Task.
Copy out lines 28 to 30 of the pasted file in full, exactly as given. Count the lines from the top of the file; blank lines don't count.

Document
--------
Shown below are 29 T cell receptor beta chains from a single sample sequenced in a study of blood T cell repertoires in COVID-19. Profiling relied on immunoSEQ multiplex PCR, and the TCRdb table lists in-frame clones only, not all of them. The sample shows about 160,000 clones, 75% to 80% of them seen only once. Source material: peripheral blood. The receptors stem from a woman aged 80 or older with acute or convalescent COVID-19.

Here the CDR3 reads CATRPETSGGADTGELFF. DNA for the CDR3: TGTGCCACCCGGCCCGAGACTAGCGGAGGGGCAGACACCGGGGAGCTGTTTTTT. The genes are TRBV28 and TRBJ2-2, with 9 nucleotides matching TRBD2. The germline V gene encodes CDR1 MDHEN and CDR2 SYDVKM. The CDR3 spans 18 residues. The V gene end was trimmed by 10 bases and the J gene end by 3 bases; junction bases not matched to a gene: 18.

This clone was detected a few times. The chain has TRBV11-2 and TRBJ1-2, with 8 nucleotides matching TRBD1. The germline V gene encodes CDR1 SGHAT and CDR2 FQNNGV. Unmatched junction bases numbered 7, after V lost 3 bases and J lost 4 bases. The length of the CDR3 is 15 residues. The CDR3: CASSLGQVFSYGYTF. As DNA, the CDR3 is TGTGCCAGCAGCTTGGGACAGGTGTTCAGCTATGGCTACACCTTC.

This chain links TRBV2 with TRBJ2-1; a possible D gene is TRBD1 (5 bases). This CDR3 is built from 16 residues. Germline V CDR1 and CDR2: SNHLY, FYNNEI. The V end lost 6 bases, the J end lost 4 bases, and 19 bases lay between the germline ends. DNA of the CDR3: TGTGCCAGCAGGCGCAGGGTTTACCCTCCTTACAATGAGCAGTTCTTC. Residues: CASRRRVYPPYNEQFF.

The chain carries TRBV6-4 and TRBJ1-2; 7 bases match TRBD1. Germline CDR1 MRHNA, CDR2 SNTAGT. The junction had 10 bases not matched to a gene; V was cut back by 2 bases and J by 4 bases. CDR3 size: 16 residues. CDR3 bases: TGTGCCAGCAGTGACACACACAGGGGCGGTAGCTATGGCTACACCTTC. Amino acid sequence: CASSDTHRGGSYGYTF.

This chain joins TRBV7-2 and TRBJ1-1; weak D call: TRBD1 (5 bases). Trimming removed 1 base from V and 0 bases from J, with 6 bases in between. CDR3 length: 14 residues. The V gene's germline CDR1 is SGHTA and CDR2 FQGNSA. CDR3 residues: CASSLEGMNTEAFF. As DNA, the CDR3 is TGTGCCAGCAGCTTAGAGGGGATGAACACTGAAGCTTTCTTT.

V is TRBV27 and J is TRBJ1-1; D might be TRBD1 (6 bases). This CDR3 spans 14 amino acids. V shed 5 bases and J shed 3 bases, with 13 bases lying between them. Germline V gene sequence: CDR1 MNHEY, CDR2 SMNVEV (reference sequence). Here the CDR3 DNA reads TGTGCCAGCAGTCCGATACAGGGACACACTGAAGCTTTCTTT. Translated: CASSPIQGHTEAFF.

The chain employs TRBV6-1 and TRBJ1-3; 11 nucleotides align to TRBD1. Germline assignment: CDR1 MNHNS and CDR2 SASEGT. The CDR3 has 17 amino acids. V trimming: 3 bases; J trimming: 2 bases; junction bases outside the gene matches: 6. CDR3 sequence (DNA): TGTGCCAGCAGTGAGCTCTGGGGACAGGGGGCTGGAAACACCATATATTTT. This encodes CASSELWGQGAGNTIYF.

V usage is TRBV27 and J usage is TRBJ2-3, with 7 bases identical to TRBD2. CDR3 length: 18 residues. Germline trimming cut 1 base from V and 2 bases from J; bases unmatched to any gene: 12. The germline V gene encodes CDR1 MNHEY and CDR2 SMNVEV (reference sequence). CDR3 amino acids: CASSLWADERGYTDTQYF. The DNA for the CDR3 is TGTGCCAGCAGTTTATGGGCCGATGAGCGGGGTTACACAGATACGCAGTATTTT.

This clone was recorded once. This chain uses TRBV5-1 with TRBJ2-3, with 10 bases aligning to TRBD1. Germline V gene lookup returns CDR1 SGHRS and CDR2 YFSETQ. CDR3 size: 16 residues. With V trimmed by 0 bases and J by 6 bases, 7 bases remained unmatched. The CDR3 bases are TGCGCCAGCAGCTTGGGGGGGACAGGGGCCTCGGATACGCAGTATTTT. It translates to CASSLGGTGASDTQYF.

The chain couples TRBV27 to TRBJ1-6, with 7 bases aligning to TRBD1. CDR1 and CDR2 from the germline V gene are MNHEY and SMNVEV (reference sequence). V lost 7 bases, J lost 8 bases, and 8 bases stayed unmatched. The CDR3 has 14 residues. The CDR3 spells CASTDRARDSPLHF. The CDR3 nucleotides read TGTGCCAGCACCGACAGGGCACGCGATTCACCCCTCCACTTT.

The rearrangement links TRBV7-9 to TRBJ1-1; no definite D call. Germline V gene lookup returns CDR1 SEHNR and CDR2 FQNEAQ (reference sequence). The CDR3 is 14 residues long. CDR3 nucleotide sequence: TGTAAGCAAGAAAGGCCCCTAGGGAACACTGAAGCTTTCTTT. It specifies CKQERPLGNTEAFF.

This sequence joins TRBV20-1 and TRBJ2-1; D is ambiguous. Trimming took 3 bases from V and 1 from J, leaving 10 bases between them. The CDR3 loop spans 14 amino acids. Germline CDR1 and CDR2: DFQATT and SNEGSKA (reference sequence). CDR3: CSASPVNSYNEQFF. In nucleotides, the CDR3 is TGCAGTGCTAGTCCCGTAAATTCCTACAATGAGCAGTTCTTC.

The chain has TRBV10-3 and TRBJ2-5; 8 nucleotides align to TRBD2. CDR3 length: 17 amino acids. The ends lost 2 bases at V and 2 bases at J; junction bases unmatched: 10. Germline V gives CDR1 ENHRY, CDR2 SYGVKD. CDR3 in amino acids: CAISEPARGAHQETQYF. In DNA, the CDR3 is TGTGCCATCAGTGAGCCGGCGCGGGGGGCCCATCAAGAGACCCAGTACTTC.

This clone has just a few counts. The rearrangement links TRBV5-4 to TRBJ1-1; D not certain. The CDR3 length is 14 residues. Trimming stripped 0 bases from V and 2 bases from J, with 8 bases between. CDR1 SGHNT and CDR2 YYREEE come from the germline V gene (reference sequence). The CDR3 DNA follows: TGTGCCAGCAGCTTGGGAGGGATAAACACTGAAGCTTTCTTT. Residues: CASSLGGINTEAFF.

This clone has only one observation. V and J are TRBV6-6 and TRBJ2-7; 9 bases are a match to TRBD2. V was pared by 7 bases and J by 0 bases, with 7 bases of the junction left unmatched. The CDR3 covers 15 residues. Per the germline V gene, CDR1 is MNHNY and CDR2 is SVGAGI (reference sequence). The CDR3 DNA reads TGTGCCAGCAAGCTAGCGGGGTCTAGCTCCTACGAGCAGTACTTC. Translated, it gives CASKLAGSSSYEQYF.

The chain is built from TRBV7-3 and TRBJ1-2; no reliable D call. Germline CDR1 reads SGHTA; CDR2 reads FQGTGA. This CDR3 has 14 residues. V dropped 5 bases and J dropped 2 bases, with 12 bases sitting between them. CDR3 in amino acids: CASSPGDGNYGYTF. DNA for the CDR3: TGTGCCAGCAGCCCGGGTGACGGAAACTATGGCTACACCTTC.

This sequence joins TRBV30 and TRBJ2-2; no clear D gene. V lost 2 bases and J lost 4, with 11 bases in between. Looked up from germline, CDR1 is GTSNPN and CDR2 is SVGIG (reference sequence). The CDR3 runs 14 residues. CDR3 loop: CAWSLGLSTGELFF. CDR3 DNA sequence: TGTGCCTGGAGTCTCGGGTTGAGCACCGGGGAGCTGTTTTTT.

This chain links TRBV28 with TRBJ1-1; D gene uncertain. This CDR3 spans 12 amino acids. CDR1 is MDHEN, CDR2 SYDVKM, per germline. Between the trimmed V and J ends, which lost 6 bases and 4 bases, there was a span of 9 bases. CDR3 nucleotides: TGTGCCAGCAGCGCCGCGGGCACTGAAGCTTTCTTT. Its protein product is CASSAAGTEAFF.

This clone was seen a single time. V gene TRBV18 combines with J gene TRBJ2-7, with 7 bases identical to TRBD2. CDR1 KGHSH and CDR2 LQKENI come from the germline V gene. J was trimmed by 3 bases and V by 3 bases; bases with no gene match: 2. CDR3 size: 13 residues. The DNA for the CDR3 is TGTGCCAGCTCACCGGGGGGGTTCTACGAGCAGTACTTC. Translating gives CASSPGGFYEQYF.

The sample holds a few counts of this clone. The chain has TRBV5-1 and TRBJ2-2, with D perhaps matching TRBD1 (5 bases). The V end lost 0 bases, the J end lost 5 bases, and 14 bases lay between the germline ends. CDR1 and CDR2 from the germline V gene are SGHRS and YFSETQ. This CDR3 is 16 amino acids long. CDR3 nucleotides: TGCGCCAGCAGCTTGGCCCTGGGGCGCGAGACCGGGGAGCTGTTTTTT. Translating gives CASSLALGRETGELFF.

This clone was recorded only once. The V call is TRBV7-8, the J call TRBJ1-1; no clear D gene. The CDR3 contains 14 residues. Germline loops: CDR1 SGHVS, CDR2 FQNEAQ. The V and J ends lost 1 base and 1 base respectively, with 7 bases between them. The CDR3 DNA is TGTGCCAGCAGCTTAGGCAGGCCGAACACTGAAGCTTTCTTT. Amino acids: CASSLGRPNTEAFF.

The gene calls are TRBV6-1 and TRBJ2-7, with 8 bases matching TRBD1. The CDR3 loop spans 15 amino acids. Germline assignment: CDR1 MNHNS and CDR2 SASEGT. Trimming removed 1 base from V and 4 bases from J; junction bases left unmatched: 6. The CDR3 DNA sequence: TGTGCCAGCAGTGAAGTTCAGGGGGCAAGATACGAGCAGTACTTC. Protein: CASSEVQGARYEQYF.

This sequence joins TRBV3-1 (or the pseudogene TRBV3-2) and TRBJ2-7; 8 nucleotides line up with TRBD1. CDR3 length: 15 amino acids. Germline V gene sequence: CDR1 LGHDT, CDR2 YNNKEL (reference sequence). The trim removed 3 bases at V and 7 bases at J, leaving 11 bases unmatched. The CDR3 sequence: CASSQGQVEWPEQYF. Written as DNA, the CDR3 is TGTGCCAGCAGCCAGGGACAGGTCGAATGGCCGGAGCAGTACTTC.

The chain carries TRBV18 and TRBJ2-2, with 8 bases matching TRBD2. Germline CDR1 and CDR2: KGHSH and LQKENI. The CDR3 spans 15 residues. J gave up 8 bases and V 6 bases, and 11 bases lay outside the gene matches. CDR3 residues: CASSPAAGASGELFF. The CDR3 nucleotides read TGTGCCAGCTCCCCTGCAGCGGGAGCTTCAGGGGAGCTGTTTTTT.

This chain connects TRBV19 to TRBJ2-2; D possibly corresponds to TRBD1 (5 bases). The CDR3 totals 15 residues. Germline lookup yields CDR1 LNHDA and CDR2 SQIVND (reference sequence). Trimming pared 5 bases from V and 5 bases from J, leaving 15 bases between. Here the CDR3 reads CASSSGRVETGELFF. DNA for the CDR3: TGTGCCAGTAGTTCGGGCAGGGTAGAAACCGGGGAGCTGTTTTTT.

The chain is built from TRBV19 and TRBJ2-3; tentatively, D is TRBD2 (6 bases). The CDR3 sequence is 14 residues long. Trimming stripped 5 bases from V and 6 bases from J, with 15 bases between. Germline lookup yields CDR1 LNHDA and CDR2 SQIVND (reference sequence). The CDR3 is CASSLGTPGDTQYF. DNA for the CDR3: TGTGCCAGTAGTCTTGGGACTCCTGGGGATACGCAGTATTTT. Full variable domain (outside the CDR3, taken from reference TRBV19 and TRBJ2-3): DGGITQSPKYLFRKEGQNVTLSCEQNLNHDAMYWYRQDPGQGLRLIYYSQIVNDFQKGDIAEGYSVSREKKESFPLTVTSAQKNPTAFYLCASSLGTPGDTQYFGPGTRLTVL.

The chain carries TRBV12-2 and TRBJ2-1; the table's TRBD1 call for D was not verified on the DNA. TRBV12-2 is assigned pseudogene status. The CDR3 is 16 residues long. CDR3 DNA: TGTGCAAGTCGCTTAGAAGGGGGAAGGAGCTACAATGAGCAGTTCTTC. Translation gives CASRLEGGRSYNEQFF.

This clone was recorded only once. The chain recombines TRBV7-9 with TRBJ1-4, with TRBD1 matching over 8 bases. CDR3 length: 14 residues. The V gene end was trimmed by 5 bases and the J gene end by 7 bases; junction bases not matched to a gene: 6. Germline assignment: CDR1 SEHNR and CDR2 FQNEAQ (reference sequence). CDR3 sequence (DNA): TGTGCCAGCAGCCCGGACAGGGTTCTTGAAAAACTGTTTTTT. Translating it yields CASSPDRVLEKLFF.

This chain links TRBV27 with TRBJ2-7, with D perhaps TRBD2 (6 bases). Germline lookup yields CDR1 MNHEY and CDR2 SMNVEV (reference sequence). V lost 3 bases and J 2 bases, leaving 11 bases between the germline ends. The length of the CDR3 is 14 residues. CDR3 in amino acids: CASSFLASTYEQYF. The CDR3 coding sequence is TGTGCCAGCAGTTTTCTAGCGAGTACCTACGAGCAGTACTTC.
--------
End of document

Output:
The chain carries TRBV12-2 and TRBJ2-1; the table's TRBD1 call for D was not verified on the DNA. TRBV12-2 is assigned pseudogene status. The CDR3 is 16 residues long. CDR3 DNA: TGTGCAAGTCGCTTAGAAGGGGGAAGGAGCTACAATGAGCAGTTCTTC. Translation gives CASRLEGGRSYNEQFF.

This clone was recorded only once. The chain recombines TRBV7-9 with TRBJ1-4, with TRBD1 matching over 8 bases. CDR3 length: 14 residues. The V gene end was trimmed by 5 bases and the J gene end by 7 bases; junction bases not matched to a gene: 6. Germline assignment: CDR1 SEHNR and CDR2 FQNEAQ (reference sequence). CDR3 sequence (DNA): TGTGCCAGCAGCCCGGACAGGGTTCTTGAAAAACTGTTTTTT. Translating it yields CASSPDRVLEKLFF.

This chain links TRBV27 with TRBJ2-7, with D perhaps TRBD2 (6 bases). Germline lookup yields CDR1 MNHEY and CDR2 SMNVEV (reference sequence). V lost 3 bases and J 2 bases, leaving 11 bases between the germline ends. The length of the CDR3 is 14 residues. CDR3 in amino acids: CASSFLASTYEQYF. The CDR3 coding sequence is TGTGCCAGCAGTTTTCTAGCGAGTACCTACGAGCAGTACTTC.